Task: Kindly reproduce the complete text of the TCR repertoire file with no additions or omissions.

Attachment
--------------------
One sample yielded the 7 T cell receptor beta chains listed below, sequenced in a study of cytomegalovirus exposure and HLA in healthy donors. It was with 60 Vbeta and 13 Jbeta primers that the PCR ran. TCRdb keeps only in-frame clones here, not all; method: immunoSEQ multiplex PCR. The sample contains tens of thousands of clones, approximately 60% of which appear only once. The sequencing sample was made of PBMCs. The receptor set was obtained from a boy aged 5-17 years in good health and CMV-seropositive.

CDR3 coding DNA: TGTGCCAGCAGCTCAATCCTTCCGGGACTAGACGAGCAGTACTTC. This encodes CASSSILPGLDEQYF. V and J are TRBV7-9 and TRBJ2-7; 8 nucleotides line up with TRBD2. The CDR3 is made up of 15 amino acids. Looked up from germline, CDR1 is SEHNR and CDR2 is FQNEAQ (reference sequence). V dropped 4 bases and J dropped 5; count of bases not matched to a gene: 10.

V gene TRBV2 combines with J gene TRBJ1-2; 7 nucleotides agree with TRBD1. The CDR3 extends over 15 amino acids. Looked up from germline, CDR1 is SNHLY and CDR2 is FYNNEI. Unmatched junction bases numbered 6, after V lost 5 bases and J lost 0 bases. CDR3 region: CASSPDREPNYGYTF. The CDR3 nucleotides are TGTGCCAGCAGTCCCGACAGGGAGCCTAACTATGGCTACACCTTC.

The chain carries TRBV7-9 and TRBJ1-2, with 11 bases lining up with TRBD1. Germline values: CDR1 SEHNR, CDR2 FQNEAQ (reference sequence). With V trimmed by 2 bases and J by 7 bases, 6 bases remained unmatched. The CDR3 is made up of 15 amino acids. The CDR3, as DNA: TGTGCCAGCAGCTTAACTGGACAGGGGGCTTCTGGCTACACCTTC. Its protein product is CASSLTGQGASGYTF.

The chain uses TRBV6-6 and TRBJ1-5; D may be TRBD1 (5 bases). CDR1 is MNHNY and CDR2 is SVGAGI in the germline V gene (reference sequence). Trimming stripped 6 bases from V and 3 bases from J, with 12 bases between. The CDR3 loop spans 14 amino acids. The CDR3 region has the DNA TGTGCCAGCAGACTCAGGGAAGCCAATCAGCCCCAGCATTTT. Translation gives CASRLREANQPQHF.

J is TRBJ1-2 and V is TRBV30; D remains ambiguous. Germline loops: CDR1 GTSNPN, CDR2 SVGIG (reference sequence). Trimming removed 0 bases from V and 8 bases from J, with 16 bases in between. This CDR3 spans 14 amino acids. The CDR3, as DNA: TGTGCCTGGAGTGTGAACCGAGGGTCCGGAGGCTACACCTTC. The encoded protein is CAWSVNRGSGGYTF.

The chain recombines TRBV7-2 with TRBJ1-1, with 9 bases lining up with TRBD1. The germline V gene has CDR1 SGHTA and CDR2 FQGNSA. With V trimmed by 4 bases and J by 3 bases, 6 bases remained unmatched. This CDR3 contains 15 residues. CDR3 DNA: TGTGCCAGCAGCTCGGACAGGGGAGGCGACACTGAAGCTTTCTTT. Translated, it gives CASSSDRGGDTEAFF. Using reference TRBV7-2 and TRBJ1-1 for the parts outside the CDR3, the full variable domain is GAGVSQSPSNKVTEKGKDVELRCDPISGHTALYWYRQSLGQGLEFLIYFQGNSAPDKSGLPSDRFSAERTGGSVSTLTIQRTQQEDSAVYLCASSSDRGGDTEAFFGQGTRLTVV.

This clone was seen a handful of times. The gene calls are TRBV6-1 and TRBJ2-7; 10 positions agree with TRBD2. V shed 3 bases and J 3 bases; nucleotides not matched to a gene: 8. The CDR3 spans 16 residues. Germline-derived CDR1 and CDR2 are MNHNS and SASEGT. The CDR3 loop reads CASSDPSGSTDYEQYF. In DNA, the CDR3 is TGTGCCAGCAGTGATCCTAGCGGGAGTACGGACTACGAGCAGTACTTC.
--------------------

One sample yielded the 7 T cell receptor beta chains listed below, sequenced in a study of cytomegalovirus exposure and HLA in healthy donors. It was with 60 Vbeta and 13 Jbeta primers that the PCR ran. TCRdb keeps only in-frame clones here, not all; method: immunoSEQ multiplex PCR. The sample contains tens of thousands of clones, approximately 60% of which appear only once. The sequencing sample was made of PBMCs. The receptor set was obtained from a boy aged 5-17 years in good health and CMV-seropositive.

CDR3 coding DNA: TGTGCCAGCAGCTCAATCCTTCCGGGACTAGACGAGCAGTACTTC. This encodes CASSSILPGLDEQYF. V and J are TRBV7-9 and TRBJ2-7; 8 nucleotides line up with TRBD2. The CDR3 is made up of 15 amino acids. Looked up from germline, CDR1 is SEHNR and CDR2 is FQNEAQ (reference sequence). V dropped 4 bases and J dropped 5; count of bases not matched to a gene: 10.

V gene TRBV2 combines with J gene TRBJ1-2; 7 nucleotides agree with TRBD1. The CDR3 extends over 15 amino acids. Looked up from germline, CDR1 is SNHLY and CDR2 is FYNNEI. Unmatched junction bases numbered 6, after V lost 5 bases and J lost 0 bases. CDR3 region: CASSPDREPNYGYTF. The CDR3 nucleotides are TGTGCCAGCAGTCCCGACAGGGAGCCTAACTATGGCTACACCTTC.

The chain carries TRBV7-9 and TRBJ1-2, with 11 bases lining up with TRBD1. Germline values: CDR1 SEHNR, CDR2 FQNEAQ (reference sequence). With V trimmed by 2 bases and J by 7 bases, 6 bases remained unmatched. The CDR3 is made up of 15 amino acids. The CDR3, as DNA: TGTGCCAGCAGCTTAACTGGACAGGGGGCTTCTGGCTACACCTTC. Its protein product is CASSLTGQGASGYTF.

The chain uses TRBV6-6 and TRBJ1-5; D may be TRBD1 (5 bases). CDR1 is MNHNY and CDR2 is SVGAGI in the germline V gene (reference sequence). Trimming stripped 6 bases from V and 3 bases from J, with 12 bases between. The CDR3 loop spans 14 amino acids. The CDR3 region has the DNA TGTGCCAGCAGACTCAGGGAAGCCAATCAGCCCCAGCATTTT. Translation gives CASRLREANQPQHF.

J is TRBJ1-2 and V is TRBV30; D remains ambiguous. Germline loops: CDR1 GTSNPN, CDR2 SVGIG (reference sequence). Trimming removed 0 bases from V and 8 bases from J, with 16 bases in between. This CDR3 spans 14 amino acids. The CDR3, as DNA: TGTGCCTGGAGTGTGAACCGAGGGTCCGGAGGCTACACCTTC. The encoded protein is CAWSVNRGSGGYTF.

The chain recombines TRBV7-2 with TRBJ1-1, with 9 bases lining up with TRBD1. The germline V gene has CDR1 SGHTA and CDR2 FQGNSA. With V trimmed by 4 bases and J by 3 bases, 6 bases remained unmatched. This CDR3 contains 15 residues. CDR3 DNA: TGTGCCAGCAGCTCGGACAGGGGAGGCGACACTGAAGCTTTCTTT. Translated, it gives CASSSDRGGDTEAFF. Using reference TRBV7-2 and TRBJ1-1 for the parts outside the CDR3, the full variable domain is GAGVSQSPSNKVTEKGKDVELRCDPISGHTALYWYRQSLGQGLEFLIYFQGNSAPDKSGLPSDRFSAERTGGSVSTLTIQRTQQEDSAVYLCASSSDRGGDTEAFFGQGTRLTVV.

This clone was seen a handful of times. The gene calls are TRBV6-1 and TRBJ2-7; 10 positions agree with TRBD2. V shed 3 bases and J 3 bases; nucleotides not matched to a gene: 8. The CDR3 spans 16 residues. Germline-derived CDR1 and CDR2 are MNHNS and SASEGT. The CDR3 loop reads CASSDPSGSTDYEQYF. In DNA, the CDR3 is TGTGCCAGCAGTGATCCTAGCGGGAGTACGGACTACGAGCAGTACTTC.